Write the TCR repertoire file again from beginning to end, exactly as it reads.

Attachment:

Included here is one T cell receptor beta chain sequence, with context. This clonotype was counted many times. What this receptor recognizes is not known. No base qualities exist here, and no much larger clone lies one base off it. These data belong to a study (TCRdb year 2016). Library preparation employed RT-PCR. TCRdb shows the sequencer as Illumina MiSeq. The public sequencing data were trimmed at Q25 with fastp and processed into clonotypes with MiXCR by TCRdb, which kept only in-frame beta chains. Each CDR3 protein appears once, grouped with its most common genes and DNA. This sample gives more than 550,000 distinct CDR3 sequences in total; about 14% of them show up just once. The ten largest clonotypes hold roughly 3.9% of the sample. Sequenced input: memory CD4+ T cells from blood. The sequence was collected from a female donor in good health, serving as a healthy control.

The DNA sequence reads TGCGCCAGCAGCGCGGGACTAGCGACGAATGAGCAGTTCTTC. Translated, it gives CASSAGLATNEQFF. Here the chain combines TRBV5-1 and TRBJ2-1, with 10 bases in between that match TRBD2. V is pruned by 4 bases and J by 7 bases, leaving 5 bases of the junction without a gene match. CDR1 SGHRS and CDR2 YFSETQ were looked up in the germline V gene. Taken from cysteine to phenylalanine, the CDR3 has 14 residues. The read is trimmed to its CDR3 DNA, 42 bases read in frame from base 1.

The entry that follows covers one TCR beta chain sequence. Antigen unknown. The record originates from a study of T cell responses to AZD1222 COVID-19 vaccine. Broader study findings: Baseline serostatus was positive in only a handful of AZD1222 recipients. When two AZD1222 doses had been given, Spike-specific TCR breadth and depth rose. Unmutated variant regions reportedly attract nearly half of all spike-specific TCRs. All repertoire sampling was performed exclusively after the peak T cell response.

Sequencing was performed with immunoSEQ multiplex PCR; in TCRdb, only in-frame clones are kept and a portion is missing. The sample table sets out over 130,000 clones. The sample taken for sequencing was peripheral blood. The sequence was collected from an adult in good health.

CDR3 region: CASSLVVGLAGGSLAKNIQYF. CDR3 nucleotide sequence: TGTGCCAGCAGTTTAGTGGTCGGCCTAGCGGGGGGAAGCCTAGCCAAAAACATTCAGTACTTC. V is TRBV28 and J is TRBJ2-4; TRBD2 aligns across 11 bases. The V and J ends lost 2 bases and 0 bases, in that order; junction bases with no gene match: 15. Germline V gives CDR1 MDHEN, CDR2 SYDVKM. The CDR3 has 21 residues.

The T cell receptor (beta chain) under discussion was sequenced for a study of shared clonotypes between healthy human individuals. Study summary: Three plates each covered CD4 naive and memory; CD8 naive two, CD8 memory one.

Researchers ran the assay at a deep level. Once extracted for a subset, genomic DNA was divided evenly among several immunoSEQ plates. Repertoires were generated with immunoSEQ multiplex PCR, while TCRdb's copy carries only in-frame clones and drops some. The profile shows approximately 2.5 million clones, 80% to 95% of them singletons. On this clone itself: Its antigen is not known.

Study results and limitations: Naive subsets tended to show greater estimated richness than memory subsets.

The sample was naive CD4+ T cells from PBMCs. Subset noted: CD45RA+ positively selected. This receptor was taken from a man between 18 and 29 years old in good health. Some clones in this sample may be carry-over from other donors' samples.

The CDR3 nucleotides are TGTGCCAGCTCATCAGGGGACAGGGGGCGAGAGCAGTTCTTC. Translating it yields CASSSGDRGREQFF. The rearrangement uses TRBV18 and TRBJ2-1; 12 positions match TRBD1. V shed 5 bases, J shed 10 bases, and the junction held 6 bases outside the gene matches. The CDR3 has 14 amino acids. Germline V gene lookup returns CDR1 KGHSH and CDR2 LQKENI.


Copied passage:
Included here is one T cell receptor beta chain sequence, with context. This clonotype was counted many times. What this receptor recognizes is not known. No base qualities exist here, and no much larger clone lies one base off it. These data belong to a study (TCRdb year 2016). Library preparation employed RT-PCR. TCRdb shows the sequencer as Illumina MiSeq. The public sequencing data were trimmed at Q25 with fastp and processed into clonotypes with MiXCR by TCRdb, which kept only in-frame beta chains. Each CDR3 protein appears once, grouped with its most common genes and DNA. This sample gives more than 550,000 distinct CDR3 sequences in total; about 14% of them show up just once. The ten largest clonotypes hold roughly 3.9% of the sample. Sequenced input: memory CD4+ T cells from blood. The sequence was collected from a female donor in good health, serving as a healthy control.

The DNA sequence reads TGCGCCAGCAGCGCGGGACTAGCGACGAATGAGCAGTTCTTC. Translated, it gives CASSAGLATNEQFF. Here the chain combines TRBV5-1 and TRBJ2-1, with 10 bases in between that match TRBD2. V is pruned by 4 bases and J by 7 bases, leaving 5 bases of the junction without a gene match. CDR1 SGHRS and CDR2 YFSETQ were looked up in the germline V gene. Taken from cysteine to phenylalanine, the CDR3 has 14 residues. The read is trimmed to its CDR3 DNA, 42 bases read in frame from base 1.

The entry that follows covers one TCR beta chain sequence. Antigen unknown. The record originates from a study of T cell responses to AZD1222 COVID-19 vaccine. Broader study findings: Baseline serostatus was positive in only a handful of AZD1222 recipients. When two AZD1222 doses had been given, Spike-specific TCR breadth and depth rose. Unmutated variant regions reportedly attract nearly half of all spike-specific TCRs. All repertoire sampling was performed exclusively after the peak T cell response.

Sequencing was performed with immunoSEQ multiplex PCR; in TCRdb, only in-frame clones are kept and a portion is missing. The sample table sets out over 130,000 clones. The sample taken for sequencing was peripheral blood. The sequence was collected from an adult in good health.

CDR3 region: CASSLVVGLAGGSLAKNIQYF. CDR3 nucleotide sequence: TGTGCCAGCAGTTTAGTGGTCGGCCTAGCGGGGGGAAGCCTAGCCAAAAACATTCAGTACTTC. V is TRBV28 and J is TRBJ2-4; TRBD2 aligns across 11 bases. The V and J ends lost 2 bases and 0 bases, in that order; junction bases with no gene match: 15. Germline V gives CDR1 MDHEN, CDR2 SYDVKM. The CDR3 has 21 residues.

The T cell receptor (beta chain) under discussion was sequenced for a study of shared clonotypes between healthy human individuals. Study summary: Three plates each covered CD4 naive and memory; CD8 naive two, CD8 memory one.

Researchers ran the assay at a deep level. Once extracted for a subset, genomic DNA was divided evenly among several immunoSEQ plates. Repertoires were generated with immunoSEQ multiplex PCR, while TCRdb's copy carries only in-frame clones and drops some. The profile shows approximately 2.5 million clones, 80% to 95% of them singletons. On this clone itself: Its antigen is not known.

Study results and limitations: Naive subsets tended to show greater estimated richness than memory subsets.

The sample was naive CD4+ T cells from PBMCs. Subset noted: CD45RA+ positively selected. This receptor was taken from a man between 18 and 29 years old in good health. Some clones in this sample may be carry-over from other donors' samples.

The CDR3 nucleotides are TGTGCCAGCTCATCAGGGGACAGGGGGCGAGAGCAGTTCTTC. Translating it yields CASSSGDRGREQFF. The rearrangement uses TRBV18 and TRBJ2-1; 12 positions match TRBD1. V shed 5 bases, J shed 10 bases, and the junction held 6 bases outside the gene matches. The CDR3 has 14 amino acids. Germline V gene lookup returns CDR1 KGHSH and CDR2 LQKENI.